McGoldrick said that so far she hasn't taken the student seriously, since he hasn't put up any money.
But as Neshaminy pride swells ahead of Saturday's state football playoff between the Redskins and St. Joseph's Prep, editors say their decision generated a different emotional charge in the community.
Fellow students have ripped up the paper and thrown shreds in the air, while others said it should be burned or have refused to read it.
A school board member tweeted "try not to be so sensitive" at a student editor, and parents have taken to Facebook to bemoan the decision.
Last month principal Rob McGee overturned the ban, saying it could violate other students' First Amendment rights. McGee couldn't be reached for comment.
During a Nov. 20 meeting at which students were to discuss that decision, tempers flared as he delivered a PowerPoint presentation and handed out a packet of more than 50 pages about why the ban should not be allowed.
Editors say they love the school and are thrilled by the success of their athletic teams.
But they say the contentiousness surrounding their decision has surprised them, and taught them how adults and students alike can get swept into nasty public debates.
"It's eye-opening, honestly," said Reed Hennessy, 16, the paper's sports editor.
The Playwickian's 21-person editorial board first voted to ban Redskin in October, saying in an unsigned editorial on Oct. 23 that the term was racist.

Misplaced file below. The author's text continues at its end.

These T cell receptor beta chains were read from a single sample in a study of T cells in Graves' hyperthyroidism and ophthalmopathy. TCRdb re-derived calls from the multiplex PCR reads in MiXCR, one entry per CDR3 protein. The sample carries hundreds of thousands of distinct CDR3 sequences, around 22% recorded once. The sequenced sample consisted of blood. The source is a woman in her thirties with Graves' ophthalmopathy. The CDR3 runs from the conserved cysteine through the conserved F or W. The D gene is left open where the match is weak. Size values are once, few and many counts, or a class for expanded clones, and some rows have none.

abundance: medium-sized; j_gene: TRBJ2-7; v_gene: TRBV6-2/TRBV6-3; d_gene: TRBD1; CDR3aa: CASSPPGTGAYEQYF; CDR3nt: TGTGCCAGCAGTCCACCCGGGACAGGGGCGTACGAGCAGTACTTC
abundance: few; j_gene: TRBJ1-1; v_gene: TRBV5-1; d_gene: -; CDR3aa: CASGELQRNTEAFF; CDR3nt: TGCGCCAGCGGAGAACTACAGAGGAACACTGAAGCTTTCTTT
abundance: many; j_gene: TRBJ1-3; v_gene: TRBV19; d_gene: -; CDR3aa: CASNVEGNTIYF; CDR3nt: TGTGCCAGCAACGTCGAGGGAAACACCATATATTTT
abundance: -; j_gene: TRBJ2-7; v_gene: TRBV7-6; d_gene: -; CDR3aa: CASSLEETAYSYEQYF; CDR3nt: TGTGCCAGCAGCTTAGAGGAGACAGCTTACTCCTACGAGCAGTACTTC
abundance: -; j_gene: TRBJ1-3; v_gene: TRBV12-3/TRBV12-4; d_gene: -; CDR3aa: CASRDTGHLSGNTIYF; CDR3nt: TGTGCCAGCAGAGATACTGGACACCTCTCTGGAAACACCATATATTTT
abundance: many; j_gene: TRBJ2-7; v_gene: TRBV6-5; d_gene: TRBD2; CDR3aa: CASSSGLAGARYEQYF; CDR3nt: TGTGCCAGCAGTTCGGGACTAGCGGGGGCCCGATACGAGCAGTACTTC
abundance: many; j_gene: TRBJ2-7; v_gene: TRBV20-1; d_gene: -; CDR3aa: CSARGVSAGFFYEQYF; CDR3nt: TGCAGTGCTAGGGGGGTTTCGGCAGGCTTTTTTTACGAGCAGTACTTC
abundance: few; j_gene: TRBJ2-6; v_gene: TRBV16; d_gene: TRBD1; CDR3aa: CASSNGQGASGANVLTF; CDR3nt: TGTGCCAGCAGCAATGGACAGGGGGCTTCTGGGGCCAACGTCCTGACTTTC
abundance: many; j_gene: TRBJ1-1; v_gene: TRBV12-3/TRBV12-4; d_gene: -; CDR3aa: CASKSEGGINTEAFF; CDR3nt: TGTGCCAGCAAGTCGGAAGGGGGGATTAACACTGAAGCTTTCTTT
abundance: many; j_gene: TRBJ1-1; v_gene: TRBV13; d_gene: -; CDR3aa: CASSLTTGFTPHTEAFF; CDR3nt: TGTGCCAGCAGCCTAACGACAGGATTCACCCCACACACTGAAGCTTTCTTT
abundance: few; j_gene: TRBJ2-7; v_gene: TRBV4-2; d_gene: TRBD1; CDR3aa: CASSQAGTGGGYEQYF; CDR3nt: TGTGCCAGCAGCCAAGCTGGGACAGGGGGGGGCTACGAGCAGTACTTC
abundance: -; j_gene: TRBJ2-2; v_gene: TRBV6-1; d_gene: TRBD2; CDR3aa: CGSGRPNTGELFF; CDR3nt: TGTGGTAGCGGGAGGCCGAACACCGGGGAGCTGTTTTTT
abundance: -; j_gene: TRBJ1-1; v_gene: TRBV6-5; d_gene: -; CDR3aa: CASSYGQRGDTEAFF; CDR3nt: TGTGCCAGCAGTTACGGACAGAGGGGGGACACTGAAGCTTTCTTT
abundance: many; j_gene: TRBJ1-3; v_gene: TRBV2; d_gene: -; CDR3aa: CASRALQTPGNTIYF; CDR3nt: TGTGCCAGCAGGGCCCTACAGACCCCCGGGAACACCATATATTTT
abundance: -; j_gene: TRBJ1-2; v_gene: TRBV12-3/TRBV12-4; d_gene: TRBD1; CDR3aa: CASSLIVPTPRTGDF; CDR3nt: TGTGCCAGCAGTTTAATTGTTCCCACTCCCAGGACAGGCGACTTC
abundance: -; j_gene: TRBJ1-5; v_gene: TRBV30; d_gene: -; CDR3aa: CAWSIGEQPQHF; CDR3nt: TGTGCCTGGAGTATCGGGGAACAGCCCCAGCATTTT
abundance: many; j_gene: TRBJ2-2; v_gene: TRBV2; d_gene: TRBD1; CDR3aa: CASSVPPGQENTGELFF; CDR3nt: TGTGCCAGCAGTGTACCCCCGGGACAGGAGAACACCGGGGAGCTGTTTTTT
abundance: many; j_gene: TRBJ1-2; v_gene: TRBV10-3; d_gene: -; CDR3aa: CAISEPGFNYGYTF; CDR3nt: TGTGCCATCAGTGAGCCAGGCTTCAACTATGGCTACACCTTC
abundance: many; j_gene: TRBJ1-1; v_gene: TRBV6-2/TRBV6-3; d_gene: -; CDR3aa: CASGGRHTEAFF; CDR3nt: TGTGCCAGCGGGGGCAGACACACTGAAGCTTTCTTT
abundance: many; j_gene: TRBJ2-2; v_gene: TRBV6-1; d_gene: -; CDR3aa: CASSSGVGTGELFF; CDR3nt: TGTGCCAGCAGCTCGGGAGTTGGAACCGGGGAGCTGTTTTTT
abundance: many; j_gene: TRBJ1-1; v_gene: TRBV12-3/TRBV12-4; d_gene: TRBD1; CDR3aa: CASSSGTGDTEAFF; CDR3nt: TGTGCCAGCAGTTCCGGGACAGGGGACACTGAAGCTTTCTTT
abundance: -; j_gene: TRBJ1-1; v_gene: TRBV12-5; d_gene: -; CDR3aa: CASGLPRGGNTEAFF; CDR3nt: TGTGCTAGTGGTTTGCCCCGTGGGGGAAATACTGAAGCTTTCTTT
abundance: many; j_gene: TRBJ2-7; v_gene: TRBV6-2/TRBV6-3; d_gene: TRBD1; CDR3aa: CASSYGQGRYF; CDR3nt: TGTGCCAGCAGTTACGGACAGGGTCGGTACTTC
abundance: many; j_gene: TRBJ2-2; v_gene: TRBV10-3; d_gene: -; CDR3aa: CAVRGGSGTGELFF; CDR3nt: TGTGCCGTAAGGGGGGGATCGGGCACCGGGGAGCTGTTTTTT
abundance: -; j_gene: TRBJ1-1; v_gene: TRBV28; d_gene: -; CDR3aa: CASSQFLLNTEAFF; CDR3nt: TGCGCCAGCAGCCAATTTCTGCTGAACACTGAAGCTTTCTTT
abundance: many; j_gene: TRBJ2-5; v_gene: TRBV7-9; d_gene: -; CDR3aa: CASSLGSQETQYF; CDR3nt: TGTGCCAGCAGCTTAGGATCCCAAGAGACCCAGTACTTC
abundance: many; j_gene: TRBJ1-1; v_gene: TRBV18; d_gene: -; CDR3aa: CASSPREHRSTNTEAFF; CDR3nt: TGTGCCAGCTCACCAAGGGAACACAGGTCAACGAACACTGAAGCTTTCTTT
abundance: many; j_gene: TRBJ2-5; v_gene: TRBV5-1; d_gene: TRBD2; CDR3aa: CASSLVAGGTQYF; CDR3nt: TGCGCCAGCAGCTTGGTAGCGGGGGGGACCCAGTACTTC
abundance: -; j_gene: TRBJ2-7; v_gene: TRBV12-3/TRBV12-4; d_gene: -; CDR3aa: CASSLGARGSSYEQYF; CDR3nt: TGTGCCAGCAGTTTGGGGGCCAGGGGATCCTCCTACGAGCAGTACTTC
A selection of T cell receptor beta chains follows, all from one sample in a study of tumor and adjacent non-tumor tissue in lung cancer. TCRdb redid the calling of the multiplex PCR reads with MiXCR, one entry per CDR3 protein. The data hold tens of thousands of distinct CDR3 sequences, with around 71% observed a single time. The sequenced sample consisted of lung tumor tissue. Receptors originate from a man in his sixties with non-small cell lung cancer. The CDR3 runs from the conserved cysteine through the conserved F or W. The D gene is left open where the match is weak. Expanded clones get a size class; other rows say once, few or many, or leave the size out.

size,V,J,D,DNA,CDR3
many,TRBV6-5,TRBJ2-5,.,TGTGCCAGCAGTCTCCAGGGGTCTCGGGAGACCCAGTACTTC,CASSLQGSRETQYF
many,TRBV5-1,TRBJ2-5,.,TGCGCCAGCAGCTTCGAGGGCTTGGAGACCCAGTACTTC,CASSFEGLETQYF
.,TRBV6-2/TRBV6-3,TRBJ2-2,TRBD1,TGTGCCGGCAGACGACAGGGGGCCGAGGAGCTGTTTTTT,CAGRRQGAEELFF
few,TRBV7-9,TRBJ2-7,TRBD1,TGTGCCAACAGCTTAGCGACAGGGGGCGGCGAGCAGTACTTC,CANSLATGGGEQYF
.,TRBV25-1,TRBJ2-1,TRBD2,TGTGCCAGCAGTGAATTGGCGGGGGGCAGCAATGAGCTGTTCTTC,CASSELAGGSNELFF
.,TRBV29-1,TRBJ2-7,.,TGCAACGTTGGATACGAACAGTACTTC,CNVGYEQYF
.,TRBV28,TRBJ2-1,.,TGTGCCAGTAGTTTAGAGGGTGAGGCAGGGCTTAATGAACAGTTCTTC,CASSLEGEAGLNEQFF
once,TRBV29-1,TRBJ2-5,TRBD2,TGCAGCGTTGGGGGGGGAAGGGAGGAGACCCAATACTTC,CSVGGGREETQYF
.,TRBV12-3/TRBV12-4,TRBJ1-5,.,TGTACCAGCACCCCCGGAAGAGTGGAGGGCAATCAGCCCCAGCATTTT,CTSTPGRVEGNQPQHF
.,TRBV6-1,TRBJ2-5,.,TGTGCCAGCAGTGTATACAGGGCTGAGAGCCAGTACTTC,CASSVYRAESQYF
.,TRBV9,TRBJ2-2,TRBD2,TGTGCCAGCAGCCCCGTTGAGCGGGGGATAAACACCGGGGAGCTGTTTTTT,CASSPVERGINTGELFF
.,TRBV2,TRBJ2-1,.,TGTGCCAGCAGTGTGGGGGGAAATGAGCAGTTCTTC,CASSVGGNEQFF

McGee then ordered the ban put on hold, but some legal experts say his stance is unlikely to hold up in court.
"That's such a frivolous argument, I can't believe they believe it," said Frank LoMonte, executive director of the Student Press Law Center, which has been working with the Playwickian to find pro bono legal representation.
LoMonte said that Pennsylvania regulations "firmly put students in charge of editorial decisions," and that school interference is generally limited to prevent messages of defamation or violence.
Preventing students from editing out terms like Redskin means "there would never be any editing in a student newspaper," LoMonte said.
McGee's explanation was also mocked by ESPN2 anchor Keith Olbermann last month, during a segment called "The World's Worst Person in Sports."
Many at Neshaminy say that despite all the attenion, the debate hasn't affected the overall mood of the school.
"There's just such a good vibe going around," said Katie Suchodolski, 17, a senior on the girls' soccer team, which capped an undefeated season with a state title last month.
And football coach Mark Schmidt said he doesn't think it has affected his players.
"It's really something that's not in our control and not in our hands," he said. "It hasn't slowed our student body's enthusiasm."
Editors agree, and say attempts to paint them as going against school spirit are misguided.
What they wanted to do with the ban, McGoldrick said, was simply stop using a term that they found racially insensitive.
"We love being a part of the Neshaminy community," McGoldrick said, adding she could be proud of the teams without being thrilled about the name.
McGoldrick said she's not sure what the editors will do if an ad or some other item comes through containing Redskin for the December edition, although nothing is on the horizon so far.
But the filing deadline isn't until next week, she said, and the debate for the last two months has been unpredictable.
Whatever happens, she's proud of how the editors have handled the firestorm so far.
"I would totally do this again," she said. "We really stood up for something that we believe in."